What will you automate?

Coding, labelling, vision inspection, label inspection, check-weighing ­— there’s a huge range of processes you can automate. But that doesn’t mean you have to automate them all. Consider what will bring the most value to your business and help you meet your future goals.

Which processes will be impacted?

Automating one part of the process will have a knock-on effect down the line. Consider the impact of automation, looking specifically at which processes will need to change and how. For example, if you automate your filling, then manual labelling may not be able to keep up so you may need to look at automating the labelling as well.

Can you integrate?

Look at which processes can be integrated. For example, there are big benefits to be gained by integrating end-of-line identification and inspection technology, namely faster changeovers, more centralised control and real-time visibility.

Integrating your ID and inspection processes improves production visibility and gives you advanced product traceability and error-free handling. Download this free whitepaper for more information. Download Now

 

How will you manage and maintain equipment?

Proactive maintenance is imperative for any equipment to ensure it continues to perform at its optimum. (This article goes into the differences between preventive maintenance vs breakdown repair.) Having reliable, local support from your equipment supplier can make all the difference. Choose your vendor on the merit of their long-term support rather than the initial expense. Service and support are critical in ensuring the ongoing efficiency of your equipment, so check that your supplier can provide regular maintenance as well as emergency repairs and support when you need it. (Here are some more things to consider in choosing a provider.)

What are your finance options?

Start by working out the total cost of ownership (TCO), including the initial purchase cost, set-up, training, maintenance and repair costs over the life of the automation. (Here’s some more information on TCO.) Still over budget? Don’t panic — you have more options for financing equipment than you might think. For example, rather than buying outright, small businesses can benefit from leasing product ID equipment, as this allows you to upgrade to the latest technology as needed. (Read more equipment finance tips in our blog).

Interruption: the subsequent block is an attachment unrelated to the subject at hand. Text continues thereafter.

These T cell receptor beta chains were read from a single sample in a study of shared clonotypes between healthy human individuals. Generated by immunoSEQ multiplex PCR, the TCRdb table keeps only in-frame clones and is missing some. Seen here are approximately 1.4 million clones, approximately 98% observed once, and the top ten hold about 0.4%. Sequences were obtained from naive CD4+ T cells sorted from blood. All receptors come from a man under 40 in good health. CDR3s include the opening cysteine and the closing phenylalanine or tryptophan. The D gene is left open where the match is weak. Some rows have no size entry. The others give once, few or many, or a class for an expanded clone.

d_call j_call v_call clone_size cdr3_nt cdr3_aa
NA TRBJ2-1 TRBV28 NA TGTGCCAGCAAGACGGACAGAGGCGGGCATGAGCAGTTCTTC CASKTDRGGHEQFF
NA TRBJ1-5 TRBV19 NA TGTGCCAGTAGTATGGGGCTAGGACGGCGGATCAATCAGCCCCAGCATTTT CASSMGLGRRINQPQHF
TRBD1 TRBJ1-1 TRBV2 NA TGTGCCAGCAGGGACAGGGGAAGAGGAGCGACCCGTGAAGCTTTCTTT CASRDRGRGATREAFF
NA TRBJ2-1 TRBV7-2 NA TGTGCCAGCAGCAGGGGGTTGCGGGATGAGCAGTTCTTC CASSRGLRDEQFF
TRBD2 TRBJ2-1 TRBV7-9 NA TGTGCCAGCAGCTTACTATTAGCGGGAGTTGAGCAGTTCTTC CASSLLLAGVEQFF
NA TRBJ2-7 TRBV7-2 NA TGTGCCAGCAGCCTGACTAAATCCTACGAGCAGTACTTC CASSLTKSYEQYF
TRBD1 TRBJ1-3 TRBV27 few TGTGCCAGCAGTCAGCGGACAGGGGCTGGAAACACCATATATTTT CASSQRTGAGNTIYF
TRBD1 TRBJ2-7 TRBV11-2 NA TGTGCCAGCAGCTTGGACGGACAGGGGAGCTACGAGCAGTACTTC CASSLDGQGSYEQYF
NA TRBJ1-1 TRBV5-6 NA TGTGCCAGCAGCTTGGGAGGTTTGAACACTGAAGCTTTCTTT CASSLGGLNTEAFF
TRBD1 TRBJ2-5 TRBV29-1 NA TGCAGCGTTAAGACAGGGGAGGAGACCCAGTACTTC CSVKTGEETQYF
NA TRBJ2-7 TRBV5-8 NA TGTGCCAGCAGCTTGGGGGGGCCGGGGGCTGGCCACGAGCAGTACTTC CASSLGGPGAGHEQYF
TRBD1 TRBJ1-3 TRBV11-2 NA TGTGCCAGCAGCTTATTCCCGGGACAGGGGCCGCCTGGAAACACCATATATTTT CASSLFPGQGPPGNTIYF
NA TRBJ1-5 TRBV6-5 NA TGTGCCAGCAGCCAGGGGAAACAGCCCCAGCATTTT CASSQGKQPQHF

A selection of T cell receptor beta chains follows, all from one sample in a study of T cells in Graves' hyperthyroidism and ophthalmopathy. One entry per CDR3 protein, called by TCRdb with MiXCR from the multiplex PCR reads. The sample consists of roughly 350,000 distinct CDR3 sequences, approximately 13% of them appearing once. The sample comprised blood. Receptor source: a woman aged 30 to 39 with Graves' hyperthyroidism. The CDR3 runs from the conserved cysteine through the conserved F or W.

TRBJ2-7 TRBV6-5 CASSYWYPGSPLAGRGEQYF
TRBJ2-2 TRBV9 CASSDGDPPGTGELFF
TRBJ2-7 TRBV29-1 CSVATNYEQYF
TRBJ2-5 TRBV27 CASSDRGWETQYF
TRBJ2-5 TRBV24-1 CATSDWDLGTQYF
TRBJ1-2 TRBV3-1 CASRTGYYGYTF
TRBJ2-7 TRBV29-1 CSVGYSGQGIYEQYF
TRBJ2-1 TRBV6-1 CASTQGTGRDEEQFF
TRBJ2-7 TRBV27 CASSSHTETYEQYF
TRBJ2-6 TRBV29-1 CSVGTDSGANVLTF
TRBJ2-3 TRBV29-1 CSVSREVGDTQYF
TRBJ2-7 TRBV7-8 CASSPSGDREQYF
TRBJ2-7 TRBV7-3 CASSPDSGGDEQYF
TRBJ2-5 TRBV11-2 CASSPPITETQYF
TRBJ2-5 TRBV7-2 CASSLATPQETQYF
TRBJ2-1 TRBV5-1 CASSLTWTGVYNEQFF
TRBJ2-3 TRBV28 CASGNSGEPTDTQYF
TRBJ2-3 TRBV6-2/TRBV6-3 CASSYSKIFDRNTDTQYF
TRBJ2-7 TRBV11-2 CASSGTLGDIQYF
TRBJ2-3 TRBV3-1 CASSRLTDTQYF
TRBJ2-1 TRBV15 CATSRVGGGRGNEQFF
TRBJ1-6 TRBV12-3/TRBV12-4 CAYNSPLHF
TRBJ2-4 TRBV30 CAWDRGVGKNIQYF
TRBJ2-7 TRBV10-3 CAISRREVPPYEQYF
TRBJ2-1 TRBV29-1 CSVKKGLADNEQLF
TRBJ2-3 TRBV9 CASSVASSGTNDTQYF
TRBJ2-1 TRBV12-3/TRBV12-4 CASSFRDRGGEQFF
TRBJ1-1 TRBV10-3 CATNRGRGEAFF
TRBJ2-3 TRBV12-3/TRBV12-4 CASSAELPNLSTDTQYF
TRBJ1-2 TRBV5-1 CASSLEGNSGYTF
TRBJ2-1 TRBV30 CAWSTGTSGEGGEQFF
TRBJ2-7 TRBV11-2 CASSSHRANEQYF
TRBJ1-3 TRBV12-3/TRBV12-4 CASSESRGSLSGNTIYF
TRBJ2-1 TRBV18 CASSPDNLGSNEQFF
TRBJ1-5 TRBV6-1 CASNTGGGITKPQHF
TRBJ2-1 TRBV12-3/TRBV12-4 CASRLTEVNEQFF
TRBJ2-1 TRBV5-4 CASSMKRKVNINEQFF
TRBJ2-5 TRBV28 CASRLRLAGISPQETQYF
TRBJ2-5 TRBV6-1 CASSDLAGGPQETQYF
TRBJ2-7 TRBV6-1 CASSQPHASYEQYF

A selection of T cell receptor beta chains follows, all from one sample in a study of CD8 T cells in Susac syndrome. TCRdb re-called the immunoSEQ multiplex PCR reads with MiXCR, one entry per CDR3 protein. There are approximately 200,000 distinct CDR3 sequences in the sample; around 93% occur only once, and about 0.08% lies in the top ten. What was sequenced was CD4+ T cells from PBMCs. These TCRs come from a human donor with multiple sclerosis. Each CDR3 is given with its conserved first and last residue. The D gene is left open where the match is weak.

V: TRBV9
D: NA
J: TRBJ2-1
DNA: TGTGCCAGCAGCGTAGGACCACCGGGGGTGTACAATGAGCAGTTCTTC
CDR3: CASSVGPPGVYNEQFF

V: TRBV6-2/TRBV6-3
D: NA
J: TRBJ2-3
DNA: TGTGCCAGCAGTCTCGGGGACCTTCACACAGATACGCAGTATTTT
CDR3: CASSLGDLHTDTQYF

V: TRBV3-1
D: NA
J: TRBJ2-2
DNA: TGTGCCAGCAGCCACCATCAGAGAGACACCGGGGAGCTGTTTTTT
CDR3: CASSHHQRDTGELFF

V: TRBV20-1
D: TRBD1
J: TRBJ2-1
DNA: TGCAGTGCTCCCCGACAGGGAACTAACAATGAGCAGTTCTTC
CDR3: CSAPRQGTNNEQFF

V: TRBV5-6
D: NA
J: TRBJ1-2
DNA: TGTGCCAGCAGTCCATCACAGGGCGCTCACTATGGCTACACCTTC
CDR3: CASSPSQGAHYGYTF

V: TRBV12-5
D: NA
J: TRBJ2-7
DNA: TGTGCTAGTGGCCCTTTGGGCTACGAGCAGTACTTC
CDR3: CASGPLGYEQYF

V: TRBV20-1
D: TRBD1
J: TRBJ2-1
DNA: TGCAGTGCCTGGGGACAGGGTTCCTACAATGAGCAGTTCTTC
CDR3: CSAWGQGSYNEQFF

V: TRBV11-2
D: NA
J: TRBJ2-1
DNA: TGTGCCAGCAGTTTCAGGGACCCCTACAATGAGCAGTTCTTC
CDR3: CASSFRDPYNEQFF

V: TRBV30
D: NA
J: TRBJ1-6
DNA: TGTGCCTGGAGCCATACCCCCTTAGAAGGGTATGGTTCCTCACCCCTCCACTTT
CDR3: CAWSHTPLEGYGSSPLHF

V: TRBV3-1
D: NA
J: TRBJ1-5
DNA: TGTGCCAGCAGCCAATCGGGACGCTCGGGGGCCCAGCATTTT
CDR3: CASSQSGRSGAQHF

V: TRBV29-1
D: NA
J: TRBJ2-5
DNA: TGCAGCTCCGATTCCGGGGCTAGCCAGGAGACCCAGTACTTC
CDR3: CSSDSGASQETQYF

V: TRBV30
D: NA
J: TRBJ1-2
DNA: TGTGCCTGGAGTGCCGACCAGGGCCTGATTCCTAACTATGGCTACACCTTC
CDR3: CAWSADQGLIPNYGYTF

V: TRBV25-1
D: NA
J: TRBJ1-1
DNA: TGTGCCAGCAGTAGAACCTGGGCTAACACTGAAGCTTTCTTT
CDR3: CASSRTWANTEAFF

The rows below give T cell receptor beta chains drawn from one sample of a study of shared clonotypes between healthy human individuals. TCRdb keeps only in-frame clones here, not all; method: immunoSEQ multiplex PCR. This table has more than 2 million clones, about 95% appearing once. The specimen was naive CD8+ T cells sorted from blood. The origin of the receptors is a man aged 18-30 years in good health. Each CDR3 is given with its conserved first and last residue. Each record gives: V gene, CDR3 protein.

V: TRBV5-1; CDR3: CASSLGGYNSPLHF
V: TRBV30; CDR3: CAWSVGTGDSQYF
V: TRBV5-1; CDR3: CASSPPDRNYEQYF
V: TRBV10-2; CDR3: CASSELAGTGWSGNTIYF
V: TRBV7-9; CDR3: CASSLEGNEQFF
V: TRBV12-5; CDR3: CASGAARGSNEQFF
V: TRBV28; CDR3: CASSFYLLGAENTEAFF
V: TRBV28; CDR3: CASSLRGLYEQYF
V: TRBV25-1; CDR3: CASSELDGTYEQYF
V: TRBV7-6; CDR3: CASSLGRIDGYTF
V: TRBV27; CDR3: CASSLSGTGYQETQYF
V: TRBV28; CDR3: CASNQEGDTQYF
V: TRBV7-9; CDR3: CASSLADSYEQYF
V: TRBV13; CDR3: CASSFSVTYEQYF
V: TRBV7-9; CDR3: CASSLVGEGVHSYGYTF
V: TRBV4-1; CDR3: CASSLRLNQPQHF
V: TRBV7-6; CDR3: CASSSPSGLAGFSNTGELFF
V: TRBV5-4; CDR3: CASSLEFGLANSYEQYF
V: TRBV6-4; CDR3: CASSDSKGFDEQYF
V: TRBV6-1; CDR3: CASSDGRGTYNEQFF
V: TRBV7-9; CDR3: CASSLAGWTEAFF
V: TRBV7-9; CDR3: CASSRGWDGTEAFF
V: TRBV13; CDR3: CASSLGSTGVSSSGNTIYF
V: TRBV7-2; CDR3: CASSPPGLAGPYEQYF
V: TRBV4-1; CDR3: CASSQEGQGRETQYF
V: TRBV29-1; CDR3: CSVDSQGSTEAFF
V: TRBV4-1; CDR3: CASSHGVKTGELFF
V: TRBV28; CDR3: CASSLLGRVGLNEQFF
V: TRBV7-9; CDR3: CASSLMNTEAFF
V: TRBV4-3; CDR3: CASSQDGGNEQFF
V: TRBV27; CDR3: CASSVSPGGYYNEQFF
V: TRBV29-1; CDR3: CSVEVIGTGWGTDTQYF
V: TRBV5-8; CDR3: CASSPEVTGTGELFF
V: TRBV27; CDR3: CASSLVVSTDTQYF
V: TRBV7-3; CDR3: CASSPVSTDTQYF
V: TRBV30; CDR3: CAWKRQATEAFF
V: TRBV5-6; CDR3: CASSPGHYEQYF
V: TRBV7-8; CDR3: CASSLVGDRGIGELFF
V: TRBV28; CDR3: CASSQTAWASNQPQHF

So, is your business ready for automation?

It might seem overwhelming but done right, the time and money spent on automating processes are well worth the investment. Working with Matthews Australasia means you can take a step-by-step approach to identifying processes, selecting the right equipment, and implementing automation technologies, and ultimately unlock your growth potential. Talk to us today.

Check out Matthews’ vast resource library. It has a host of detailed information that’s all free to download! There are whitepapers, presentations we’ve done to industry bodies, infographics for manufacturing, case studies, articles from our thought leaders, vids showing solutions in action and more!

Image credit / Nastasic

Mark Dingley
Mark Dingley is Chairman of the Australian Packaging and Processing Machinery Association (APPMA) and is the CEO at Matthews Australasia. With 20+ years of experience in the product identification industry and the wealth of knowledge gained from working closely with industry associations in developing and implementing standards & best practice, Mark is able to assist manufacturers with a range of issues from getting real-time visibility of their production line, improving automation, establishing quality assurance using machine vision to selecting the best fit technology for coding and labelling applications. Mark Dingley's LinkedIn Profile
Mark Dingley

by Mark Dingley

Mark Dingley is Chairman of the Australian Packaging and Processing Machinery Association (APPMA) and is the CEO at Matthews Australasia. With 20+ years of experience in the product identification industry and the wealth of knowledge gained from working closely with industry associations in developing and implementing standards & best practice, Mark is able to assist manufacturers with a range of issues from getting real-time visibility of their production line, improving automation, establishing quality assurance using machine vision to selecting the best fit technology for coding and labelling applications. Mark Dingley's LinkedIn Profile